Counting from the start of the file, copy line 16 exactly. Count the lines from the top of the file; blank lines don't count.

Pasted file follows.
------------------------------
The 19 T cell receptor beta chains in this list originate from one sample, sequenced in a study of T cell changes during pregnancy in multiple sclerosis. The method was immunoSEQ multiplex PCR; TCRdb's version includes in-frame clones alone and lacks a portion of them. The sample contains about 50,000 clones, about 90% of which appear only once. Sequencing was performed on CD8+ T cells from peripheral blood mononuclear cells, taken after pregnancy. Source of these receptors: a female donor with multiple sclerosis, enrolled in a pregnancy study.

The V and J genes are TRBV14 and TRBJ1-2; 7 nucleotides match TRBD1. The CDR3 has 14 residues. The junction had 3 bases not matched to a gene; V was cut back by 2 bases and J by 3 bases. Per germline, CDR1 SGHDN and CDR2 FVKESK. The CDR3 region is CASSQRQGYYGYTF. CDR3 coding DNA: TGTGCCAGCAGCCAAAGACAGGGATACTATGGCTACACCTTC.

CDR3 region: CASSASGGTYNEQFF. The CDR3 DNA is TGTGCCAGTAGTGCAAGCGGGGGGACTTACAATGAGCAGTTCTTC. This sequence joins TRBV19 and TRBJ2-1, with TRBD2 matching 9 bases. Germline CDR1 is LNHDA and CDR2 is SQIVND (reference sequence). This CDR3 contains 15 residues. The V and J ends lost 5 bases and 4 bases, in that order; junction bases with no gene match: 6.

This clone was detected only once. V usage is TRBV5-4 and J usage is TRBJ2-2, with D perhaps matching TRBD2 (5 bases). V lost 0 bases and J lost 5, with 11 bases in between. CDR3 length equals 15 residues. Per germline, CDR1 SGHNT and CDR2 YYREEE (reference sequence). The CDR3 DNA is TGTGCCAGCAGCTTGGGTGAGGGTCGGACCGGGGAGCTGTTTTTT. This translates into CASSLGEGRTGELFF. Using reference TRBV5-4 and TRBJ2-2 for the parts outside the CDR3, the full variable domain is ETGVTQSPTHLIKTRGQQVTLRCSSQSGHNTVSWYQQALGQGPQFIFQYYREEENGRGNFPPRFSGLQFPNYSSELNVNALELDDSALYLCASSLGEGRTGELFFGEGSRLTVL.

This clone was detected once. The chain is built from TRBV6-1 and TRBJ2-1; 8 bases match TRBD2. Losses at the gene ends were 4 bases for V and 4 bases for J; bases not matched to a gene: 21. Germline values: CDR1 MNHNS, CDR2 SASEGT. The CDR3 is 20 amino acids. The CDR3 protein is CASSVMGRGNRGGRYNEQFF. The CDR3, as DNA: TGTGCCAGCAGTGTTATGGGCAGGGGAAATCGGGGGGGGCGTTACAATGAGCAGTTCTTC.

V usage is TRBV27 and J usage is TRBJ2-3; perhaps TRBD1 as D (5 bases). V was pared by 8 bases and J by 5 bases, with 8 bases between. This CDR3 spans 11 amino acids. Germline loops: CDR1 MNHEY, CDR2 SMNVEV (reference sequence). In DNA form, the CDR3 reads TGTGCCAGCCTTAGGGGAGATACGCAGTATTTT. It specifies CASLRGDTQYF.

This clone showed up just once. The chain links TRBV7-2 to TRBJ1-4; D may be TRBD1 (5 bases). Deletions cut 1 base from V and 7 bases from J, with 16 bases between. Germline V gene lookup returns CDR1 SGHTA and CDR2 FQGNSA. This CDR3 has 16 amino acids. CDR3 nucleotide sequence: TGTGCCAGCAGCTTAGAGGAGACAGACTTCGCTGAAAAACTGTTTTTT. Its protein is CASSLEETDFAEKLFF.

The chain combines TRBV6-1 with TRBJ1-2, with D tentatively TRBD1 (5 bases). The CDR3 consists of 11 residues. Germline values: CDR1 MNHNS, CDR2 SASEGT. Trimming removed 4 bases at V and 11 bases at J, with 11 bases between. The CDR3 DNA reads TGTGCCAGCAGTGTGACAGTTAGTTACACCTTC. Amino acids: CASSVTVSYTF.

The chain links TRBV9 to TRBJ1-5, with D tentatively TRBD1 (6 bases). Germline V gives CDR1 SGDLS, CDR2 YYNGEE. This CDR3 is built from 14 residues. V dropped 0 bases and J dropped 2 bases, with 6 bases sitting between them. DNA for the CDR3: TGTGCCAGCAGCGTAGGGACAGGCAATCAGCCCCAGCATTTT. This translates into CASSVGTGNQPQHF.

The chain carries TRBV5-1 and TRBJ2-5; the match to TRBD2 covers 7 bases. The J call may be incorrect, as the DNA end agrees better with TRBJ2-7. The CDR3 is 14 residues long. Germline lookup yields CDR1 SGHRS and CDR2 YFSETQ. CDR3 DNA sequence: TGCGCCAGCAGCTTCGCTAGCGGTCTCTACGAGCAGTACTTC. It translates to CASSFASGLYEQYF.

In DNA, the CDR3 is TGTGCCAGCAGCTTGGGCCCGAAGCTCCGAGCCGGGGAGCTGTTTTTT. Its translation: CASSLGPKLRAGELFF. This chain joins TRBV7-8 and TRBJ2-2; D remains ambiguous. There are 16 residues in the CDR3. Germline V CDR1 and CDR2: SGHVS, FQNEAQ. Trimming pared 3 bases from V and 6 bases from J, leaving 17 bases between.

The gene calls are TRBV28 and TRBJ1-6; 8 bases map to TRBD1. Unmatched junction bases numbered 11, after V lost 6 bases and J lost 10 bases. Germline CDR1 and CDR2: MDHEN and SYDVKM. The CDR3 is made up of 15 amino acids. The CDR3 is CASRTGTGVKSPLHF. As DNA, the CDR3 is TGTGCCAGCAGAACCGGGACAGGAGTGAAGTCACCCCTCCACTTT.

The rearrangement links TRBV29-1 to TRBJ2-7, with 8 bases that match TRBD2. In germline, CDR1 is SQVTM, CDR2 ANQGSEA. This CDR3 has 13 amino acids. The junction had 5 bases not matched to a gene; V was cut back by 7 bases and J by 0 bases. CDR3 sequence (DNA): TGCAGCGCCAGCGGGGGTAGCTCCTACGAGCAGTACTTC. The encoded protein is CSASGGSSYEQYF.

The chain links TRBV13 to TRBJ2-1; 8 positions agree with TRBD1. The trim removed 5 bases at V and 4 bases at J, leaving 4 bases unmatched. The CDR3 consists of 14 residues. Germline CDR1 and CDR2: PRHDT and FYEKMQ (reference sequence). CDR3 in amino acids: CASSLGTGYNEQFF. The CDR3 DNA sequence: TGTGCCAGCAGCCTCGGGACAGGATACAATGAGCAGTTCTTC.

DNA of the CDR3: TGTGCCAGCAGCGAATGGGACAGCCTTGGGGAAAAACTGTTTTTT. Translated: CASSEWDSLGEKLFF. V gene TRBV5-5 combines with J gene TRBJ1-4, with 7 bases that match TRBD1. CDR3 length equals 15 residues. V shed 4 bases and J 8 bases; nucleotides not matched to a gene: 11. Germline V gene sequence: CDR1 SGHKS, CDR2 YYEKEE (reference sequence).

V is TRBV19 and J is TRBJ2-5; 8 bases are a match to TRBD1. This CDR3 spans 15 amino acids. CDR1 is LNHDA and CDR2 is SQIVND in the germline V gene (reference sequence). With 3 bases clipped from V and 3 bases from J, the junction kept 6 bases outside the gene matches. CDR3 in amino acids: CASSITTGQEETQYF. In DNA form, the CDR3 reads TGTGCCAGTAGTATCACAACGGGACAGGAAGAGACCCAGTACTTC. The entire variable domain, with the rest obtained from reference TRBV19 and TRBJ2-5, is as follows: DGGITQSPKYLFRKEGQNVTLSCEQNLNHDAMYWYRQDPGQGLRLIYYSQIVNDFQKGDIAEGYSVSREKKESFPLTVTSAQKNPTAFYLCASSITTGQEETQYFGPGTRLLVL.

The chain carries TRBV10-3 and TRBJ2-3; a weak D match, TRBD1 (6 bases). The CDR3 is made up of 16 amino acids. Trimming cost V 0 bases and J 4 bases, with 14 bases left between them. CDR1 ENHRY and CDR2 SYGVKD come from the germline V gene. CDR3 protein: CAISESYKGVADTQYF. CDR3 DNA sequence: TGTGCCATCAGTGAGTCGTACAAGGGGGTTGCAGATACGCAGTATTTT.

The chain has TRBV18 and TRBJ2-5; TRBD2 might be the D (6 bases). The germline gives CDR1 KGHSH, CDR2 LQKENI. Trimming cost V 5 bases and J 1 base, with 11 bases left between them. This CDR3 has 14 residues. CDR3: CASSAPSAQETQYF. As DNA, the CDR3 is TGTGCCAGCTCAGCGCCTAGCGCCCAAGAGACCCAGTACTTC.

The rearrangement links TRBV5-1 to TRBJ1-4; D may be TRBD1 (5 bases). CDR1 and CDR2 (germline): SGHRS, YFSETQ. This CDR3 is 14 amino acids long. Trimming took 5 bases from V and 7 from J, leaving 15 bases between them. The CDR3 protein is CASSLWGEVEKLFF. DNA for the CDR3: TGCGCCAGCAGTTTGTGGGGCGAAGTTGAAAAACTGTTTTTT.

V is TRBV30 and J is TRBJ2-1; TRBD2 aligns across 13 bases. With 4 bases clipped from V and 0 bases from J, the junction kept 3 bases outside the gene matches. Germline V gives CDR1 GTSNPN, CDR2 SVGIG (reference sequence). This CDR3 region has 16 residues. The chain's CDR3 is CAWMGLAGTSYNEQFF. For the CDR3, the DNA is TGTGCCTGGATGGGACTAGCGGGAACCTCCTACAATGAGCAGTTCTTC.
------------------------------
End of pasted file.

V is TRBV19 and J is TRBJ2-5; 8 bases are a match to TRBD1. This CDR3 spans 15 amino acids. CDR1 is LNHDA and CDR2 is SQIVND in the germline V gene (reference sequence). With 3 bases clipped from V and 3 bases from J, the junction kept 6 bases outside the gene matches. CDR3 in amino acids: CASSITTGQEETQYF. In DNA form, the CDR3 reads TGTGCCAGTAGTATCACAACGGGACAGGAAGAGACCCAGTACTTC. The entire variable domain, with the rest obtained from reference TRBV19 and TRBJ2-5, is as follows: DGGITQSPKYLFRKEGQNVTLSCEQNLNHDAMYWYRQDPGQGLRLIYYSQIVNDFQKGDIAEGYSVSREKKESFPLTVTSAQKNPTAFYLCASSITTGQEETQYFGPGTRLLVL.